The actual psi maximum average working pressures (MAPs or PMAPs) for both the 7.62 NATO and the .308W are pretty close to the same; 50,000 C.U.P. or 62,000 psi. The military is now also using a case mouth transducer to measure the psi of 7.62 NATO and 5.56 NATO BTW. I have been measuring the pressure of various lots of US and foreign 7.62 NATO and commercial .308W ammunition in 3 test rifles using an Oehler M43 for several years now. I can show you 7.62 NATO ammunition that is higher that .308W ammunition and visa versa all tested in the same test rifle on the same day under the same conditions. Point is both cartridges are close to the same and it just depends on the specific type and lot of ammunition as to which will have a higher psi. Also don't assume that because the MAP is listed at 62,000 psi that all such ammunition is loaded to that....it isn't. I've yet to find a commercial .308W or a 7.62 NATO MAP that hits that. A couple of each have hit 60,000 psi but most quality .308W/7.62 NATO that meets spec is in the 56 -58,000 psi range. The loading criteria is based on a velocity specification (+/- a lot more fps than you would believe) that stays within SAAMI psi specs (more than just the MAP BTW) and gives adequate "accuracy".

The measured "difference" between the two cartridges is most often in the velocity. The .308W many times will have a higher velocity for a given bullet weight (say 150 vs 147) than the 7.62 NATO. Many assume the higher velocity means a higher psi. That is not the case most often. It means a slower powder was used in the .308W as the time/pressure curves demonstrate. The cartridge case external specifications are the same also. Ever try to buy a set of "7.62 NATO" loading dies? No, probably because they are all .308W dies because the two cartridges are the same externally. Yes milsurp chambers are more generous (need to be to ensure reliable functioning) than commercial .308W but comparing chambers and concluding the cartridges are there for different is an erroneous conclusion.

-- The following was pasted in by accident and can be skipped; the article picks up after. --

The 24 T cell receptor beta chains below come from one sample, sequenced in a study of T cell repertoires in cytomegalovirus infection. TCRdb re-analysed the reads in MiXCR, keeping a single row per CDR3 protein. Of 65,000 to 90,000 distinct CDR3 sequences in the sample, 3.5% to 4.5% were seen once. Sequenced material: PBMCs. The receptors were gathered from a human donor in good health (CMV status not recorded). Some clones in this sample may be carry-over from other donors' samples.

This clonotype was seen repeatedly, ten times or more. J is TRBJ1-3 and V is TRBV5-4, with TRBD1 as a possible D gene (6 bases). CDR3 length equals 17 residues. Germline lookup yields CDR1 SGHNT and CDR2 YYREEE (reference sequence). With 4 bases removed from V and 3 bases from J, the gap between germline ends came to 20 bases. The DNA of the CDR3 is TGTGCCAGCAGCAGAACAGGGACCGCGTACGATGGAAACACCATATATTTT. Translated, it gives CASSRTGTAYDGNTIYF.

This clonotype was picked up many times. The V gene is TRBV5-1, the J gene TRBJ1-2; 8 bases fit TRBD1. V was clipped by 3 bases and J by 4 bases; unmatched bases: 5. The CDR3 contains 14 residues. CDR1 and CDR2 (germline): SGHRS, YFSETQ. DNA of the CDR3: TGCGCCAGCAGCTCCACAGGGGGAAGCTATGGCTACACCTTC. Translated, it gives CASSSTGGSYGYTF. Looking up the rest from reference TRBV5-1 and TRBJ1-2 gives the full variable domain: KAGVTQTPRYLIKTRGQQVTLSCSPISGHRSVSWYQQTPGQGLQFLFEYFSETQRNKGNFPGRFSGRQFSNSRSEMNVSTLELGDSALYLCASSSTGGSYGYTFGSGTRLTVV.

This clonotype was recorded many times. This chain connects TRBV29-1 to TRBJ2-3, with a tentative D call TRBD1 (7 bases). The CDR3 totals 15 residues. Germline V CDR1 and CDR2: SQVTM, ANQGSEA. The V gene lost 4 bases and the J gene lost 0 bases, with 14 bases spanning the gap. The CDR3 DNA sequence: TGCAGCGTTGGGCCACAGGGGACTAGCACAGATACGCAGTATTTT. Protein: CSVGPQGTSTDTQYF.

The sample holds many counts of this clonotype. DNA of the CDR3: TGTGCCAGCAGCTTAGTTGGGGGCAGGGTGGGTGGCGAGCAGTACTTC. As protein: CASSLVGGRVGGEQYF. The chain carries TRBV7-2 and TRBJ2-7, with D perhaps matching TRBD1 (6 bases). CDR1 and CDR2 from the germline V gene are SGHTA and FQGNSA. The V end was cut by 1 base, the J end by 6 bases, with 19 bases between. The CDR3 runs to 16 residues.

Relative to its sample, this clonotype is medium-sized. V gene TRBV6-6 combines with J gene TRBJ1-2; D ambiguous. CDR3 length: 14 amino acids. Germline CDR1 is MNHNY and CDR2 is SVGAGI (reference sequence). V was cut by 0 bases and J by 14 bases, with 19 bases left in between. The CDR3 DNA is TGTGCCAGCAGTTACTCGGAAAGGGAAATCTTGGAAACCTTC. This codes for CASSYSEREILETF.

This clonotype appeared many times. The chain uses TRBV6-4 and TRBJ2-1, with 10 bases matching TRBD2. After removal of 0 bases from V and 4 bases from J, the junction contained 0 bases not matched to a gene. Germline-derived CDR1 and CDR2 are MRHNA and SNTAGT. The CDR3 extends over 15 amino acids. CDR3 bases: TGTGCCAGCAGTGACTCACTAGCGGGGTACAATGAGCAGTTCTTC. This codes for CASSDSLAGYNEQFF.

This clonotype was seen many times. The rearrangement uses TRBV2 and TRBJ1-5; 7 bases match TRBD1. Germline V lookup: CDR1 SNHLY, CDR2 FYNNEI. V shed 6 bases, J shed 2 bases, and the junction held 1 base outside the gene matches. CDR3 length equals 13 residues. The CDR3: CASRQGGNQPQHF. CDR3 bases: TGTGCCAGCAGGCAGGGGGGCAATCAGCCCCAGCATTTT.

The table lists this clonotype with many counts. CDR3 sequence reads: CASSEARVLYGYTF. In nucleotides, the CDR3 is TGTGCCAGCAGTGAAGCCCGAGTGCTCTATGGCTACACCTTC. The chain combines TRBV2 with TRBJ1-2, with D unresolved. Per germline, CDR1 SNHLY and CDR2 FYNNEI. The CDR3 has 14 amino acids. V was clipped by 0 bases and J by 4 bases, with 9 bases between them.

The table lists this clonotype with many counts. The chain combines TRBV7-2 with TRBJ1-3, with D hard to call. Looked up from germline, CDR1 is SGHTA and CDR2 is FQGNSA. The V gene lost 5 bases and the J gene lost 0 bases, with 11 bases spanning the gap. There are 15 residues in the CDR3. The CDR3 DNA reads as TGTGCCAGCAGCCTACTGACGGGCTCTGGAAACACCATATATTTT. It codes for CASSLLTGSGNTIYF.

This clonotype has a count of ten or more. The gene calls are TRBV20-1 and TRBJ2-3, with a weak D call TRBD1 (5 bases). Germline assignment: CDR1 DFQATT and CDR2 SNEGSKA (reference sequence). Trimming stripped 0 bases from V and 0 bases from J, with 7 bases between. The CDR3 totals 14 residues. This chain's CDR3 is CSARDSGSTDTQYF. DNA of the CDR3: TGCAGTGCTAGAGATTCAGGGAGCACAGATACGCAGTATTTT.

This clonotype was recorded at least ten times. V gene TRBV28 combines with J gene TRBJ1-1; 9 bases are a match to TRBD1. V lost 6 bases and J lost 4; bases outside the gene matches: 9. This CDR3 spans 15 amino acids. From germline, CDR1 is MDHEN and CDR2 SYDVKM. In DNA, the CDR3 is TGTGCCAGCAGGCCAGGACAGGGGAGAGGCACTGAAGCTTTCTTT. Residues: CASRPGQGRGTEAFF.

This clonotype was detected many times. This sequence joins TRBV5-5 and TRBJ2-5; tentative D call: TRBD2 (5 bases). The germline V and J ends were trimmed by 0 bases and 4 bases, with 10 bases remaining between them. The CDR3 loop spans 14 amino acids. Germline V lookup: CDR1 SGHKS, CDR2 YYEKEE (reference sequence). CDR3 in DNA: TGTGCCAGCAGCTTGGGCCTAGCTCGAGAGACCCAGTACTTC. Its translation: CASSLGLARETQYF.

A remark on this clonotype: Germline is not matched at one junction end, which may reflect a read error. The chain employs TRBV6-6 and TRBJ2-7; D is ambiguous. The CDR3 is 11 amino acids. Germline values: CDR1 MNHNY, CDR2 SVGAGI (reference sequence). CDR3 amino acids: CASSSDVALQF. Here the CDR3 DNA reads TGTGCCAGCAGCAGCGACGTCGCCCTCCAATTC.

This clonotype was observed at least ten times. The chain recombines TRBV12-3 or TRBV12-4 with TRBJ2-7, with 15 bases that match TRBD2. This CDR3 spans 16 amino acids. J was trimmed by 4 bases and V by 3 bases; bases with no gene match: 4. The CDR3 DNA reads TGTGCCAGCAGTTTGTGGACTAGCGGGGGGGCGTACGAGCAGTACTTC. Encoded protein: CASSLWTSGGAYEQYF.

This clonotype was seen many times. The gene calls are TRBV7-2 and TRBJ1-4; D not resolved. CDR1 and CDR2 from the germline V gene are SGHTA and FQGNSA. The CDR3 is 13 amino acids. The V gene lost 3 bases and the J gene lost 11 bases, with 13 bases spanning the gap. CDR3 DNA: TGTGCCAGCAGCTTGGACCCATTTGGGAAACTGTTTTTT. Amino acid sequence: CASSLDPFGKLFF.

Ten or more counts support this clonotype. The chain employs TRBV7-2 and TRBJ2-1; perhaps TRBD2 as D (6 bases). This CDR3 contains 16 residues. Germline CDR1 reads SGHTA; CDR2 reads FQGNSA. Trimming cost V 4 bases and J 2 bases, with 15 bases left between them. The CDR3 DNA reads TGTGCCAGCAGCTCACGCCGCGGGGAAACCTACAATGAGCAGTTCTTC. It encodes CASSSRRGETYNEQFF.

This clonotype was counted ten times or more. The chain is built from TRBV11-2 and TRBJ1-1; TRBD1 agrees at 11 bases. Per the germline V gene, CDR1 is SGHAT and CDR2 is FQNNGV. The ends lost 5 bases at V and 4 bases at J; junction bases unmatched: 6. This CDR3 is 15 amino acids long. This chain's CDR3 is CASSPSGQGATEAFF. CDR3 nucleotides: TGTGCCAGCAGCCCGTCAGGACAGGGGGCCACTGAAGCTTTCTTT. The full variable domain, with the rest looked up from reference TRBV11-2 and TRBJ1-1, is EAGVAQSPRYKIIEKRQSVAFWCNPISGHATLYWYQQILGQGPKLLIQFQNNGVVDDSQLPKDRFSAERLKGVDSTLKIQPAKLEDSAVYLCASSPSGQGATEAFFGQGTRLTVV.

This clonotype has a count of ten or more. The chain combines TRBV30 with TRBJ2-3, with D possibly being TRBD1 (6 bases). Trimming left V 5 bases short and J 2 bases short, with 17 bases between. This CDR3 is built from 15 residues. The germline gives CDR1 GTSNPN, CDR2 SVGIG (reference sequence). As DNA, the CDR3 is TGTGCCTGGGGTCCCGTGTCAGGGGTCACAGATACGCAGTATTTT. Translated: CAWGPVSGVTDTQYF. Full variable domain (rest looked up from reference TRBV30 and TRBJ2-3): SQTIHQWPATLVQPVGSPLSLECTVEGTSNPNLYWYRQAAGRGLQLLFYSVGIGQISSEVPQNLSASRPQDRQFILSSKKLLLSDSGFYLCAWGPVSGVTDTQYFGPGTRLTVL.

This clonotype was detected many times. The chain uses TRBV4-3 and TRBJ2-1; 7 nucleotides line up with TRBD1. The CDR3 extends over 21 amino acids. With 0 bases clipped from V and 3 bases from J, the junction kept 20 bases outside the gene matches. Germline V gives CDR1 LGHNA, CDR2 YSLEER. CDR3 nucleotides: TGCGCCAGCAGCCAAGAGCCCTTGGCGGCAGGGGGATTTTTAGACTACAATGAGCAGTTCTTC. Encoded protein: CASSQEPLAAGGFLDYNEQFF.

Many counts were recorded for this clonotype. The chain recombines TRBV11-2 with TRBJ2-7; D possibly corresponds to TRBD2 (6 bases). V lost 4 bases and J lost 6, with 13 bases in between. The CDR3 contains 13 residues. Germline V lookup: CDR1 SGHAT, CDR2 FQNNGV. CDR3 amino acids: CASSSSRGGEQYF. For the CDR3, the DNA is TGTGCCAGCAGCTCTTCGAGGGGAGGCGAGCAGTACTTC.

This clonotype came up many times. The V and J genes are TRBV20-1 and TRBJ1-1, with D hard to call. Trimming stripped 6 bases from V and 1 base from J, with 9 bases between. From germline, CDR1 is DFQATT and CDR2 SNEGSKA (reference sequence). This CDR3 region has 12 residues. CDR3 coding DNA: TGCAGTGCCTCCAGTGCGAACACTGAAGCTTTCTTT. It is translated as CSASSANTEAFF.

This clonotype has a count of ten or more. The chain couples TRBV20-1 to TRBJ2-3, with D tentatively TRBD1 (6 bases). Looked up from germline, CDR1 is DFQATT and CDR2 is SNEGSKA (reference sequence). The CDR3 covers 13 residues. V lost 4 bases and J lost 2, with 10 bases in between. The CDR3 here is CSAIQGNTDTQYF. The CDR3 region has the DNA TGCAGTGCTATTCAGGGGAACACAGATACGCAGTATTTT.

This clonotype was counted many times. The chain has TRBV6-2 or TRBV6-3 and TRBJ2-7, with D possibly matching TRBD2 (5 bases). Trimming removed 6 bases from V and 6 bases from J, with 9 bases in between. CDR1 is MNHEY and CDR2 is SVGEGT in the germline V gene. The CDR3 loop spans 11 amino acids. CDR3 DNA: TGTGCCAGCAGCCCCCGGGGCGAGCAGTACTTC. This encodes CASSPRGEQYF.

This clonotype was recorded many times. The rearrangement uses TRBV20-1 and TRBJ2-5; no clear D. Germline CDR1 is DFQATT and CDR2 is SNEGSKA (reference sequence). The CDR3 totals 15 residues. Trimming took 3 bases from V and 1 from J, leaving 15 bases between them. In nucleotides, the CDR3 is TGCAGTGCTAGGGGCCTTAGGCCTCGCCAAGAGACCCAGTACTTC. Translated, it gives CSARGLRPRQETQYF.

With bullets of 150 - 165 gr in the .308W there isn't enough of a slower time pressure to harm the M1A/M14. There is just an increase of 75 -100 fps or so velocity. The gas port psi is about the same with those .308W loads as with M118SB or M118LR ammunition.

Newer .308W ammunition of "super performance" or "extended range" have specially blended and much slower powders and should not be used in gas guns. This because of a much slower time/pressure curve that puts too much psi at the gas port. It is not because of increased MAPs in the .308W. Those types of ammunition have MAPs that are like any other .308W commercial ammunition that are within SAAMI specs.

Bottom line is; before going to different sites and cross referencing the "data" one should be aware of how the "data" was obtained. Most often, in the case of .308W vs 7.62 NATO, the "data" was obtained by totally different methods and is meaningless in comparison."